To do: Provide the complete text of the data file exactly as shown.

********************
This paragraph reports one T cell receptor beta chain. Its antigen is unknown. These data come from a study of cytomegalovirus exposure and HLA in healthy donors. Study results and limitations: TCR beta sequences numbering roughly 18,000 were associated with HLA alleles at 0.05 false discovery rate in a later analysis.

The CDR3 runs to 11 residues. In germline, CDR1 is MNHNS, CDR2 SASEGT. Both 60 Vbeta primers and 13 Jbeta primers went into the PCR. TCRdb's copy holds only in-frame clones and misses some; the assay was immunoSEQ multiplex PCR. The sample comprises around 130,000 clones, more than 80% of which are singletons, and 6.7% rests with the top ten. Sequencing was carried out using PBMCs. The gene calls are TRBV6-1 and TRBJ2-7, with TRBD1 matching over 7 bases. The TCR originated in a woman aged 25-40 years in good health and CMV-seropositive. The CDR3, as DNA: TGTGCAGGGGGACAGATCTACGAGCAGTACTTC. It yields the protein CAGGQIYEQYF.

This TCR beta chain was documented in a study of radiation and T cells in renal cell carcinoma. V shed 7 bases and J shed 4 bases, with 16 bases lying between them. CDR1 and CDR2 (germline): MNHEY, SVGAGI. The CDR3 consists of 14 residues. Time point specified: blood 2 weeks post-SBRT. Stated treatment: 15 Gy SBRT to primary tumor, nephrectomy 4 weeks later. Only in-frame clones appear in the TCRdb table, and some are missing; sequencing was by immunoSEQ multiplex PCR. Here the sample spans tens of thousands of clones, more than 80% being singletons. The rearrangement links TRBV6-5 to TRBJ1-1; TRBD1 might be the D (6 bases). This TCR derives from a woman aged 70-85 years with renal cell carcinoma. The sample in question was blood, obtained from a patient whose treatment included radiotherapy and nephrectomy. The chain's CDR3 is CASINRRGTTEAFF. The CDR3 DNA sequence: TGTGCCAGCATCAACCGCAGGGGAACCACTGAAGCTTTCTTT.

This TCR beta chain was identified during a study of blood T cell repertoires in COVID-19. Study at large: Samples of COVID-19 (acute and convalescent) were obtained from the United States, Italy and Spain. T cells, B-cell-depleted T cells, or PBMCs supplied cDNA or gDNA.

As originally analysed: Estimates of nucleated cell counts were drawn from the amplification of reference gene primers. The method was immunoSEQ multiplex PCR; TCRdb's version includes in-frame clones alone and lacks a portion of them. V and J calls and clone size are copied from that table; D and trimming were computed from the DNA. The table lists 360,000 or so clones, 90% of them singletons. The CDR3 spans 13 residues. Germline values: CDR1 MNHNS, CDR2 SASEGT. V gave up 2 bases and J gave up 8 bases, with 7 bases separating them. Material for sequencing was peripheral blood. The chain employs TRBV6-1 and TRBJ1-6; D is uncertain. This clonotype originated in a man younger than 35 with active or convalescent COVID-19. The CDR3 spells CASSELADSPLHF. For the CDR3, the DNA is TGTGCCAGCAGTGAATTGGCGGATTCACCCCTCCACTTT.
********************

This paragraph reports one T cell receptor beta chain. Its antigen is unknown. These data come from a study of cytomegalovirus exposure and HLA in healthy donors. Study results and limitations: TCR beta sequences numbering roughly 18,000 were associated with HLA alleles at 0.05 false discovery rate in a later analysis.

The CDR3 runs to 11 residues. In germline, CDR1 is MNHNS, CDR2 SASEGT. Both 60 Vbeta primers and 13 Jbeta primers went into the PCR. TCRdb's copy holds only in-frame clones and misses some; the assay was immunoSEQ multiplex PCR. The sample comprises around 130,000 clones, more than 80% of which are singletons, and 6.7% rests with the top ten. Sequencing was carried out using PBMCs. The gene calls are TRBV6-1 and TRBJ2-7, with TRBD1 matching over 7 bases. The TCR originated in a woman aged 25-40 years in good health and CMV-seropositive. The CDR3, as DNA: TGTGCAGGGGGACAGATCTACGAGCAGTACTTC. It yields the protein CAGGQIYEQYF.

This TCR beta chain was documented in a study of radiation and T cells in renal cell carcinoma. V shed 7 bases and J shed 4 bases, with 16 bases lying between them. CDR1 and CDR2 (germline): MNHEY, SVGAGI. The CDR3 consists of 14 residues. Time point specified: blood 2 weeks post-SBRT. Stated treatment: 15 Gy SBRT to primary tumor, nephrectomy 4 weeks later. Only in-frame clones appear in the TCRdb table, and some are missing; sequencing was by immunoSEQ multiplex PCR. Here the sample spans tens of thousands of clones, more than 80% being singletons. The rearrangement links TRBV6-5 to TRBJ1-1; TRBD1 might be the D (6 bases). This TCR derives from a woman aged 70-85 years with renal cell carcinoma. The sample in question was blood, obtained from a patient whose treatment included radiotherapy and nephrectomy. The chain's CDR3 is CASINRRGTTEAFF. The CDR3 DNA sequence: TGTGCCAGCATCAACCGCAGGGGAACCACTGAAGCTTTCTTT.

This TCR beta chain was identified during a study of blood T cell repertoires in COVID-19. Study at large: Samples of COVID-19 (acute and convalescent) were obtained from the United States, Italy and Spain. T cells, B-cell-depleted T cells, or PBMCs supplied cDNA or gDNA.

As originally analysed: Estimates of nucleated cell counts were drawn from the amplification of reference gene primers. The method was immunoSEQ multiplex PCR; TCRdb's version includes in-frame clones alone and lacks a portion of them. V and J calls and clone size are copied from that table; D and trimming were computed from the DNA. The table lists 360,000 or so clones, 90% of them singletons. The CDR3 spans 13 residues. Germline values: CDR1 MNHNS, CDR2 SASEGT. V gave up 2 bases and J gave up 8 bases, with 7 bases separating them. Material for sequencing was peripheral blood. The chain employs TRBV6-1 and TRBJ1-6; D is uncertain. This clonotype originated in a man younger than 35 with active or convalescent COVID-19. The CDR3 spells CASSELADSPLHF. For the CDR3, the DNA is TGTGCCAGCAGTGAATTGGCGGATTCACCCCTCCACTTT.